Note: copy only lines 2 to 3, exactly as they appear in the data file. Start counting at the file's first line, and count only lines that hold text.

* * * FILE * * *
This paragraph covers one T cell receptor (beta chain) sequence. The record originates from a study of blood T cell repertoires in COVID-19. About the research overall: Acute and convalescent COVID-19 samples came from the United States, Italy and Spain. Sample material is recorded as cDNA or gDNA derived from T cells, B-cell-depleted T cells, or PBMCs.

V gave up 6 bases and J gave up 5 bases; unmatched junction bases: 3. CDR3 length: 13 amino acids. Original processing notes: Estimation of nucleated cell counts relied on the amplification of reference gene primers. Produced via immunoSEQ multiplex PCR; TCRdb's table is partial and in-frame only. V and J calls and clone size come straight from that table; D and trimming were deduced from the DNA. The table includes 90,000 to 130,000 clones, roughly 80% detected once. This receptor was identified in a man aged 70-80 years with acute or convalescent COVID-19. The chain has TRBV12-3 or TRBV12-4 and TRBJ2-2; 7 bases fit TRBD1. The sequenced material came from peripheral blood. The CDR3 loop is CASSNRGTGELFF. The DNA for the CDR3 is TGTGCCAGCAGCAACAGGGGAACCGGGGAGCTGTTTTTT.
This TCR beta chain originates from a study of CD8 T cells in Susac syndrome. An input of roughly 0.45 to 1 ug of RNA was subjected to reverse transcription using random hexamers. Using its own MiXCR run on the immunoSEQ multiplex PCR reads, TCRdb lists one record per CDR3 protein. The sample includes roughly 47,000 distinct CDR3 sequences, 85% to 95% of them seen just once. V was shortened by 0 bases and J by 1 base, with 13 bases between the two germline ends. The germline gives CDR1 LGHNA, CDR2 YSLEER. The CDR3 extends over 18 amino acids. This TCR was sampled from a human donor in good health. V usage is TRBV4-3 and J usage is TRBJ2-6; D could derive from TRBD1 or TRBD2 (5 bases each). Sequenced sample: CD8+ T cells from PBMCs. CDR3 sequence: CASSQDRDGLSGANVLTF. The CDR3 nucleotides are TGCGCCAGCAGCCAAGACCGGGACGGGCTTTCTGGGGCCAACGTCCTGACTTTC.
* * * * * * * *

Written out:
V gave up 6 bases and J gave up 5 bases; unmatched junction bases: 3. CDR3 length: 13 amino acids. Original processing notes: Estimation of nucleated cell counts relied on the amplification of reference gene primers. Produced via immunoSEQ multiplex PCR; TCRdb's table is partial and in-frame only. V and J calls and clone size come straight from that table; D and trimming were deduced from the DNA. The table includes 90,000 to 130,000 clones, roughly 80% detected once. This receptor was identified in a man aged 70-80 years with acute or convalescent COVID-19. The chain has TRBV12-3 or TRBV12-4 and TRBJ2-2; 7 bases fit TRBD1. The sequenced material came from peripheral blood. The CDR3 loop is CASSNRGTGELFF. The DNA for the CDR3 is TGTGCCAGCAGCAACAGGGGAACCGGGGAGCTGTTTTTT.
This TCR beta chain originates from a study of CD8 T cells in Susac syndrome. An input of roughly 0.45 to 1 ug of RNA was subjected to reverse transcription using random hexamers. Using its own MiXCR run on the immunoSEQ multiplex PCR reads, TCRdb lists one record per CDR3 protein. The sample includes roughly 47,000 distinct CDR3 sequences, 85% to 95% of them seen just once. V was shortened by 0 bases and J by 1 base, with 13 bases between the two germline ends. The germline gives CDR1 LGHNA, CDR2 YSLEER. The CDR3 extends over 18 amino acids. This TCR was sampled from a human donor in good health. V usage is TRBV4-3 and J usage is TRBJ2-6; D could derive from TRBD1 or TRBD2 (5 bases each). Sequenced sample: CD8+ T cells from PBMCs. CDR3 sequence: CASSQDRDGLSGANVLTF. The CDR3 nucleotides are TGCGCCAGCAGCCAAGACCGGGACGGGCTTTCTGGGGCCAACGTCCTGACTTTC.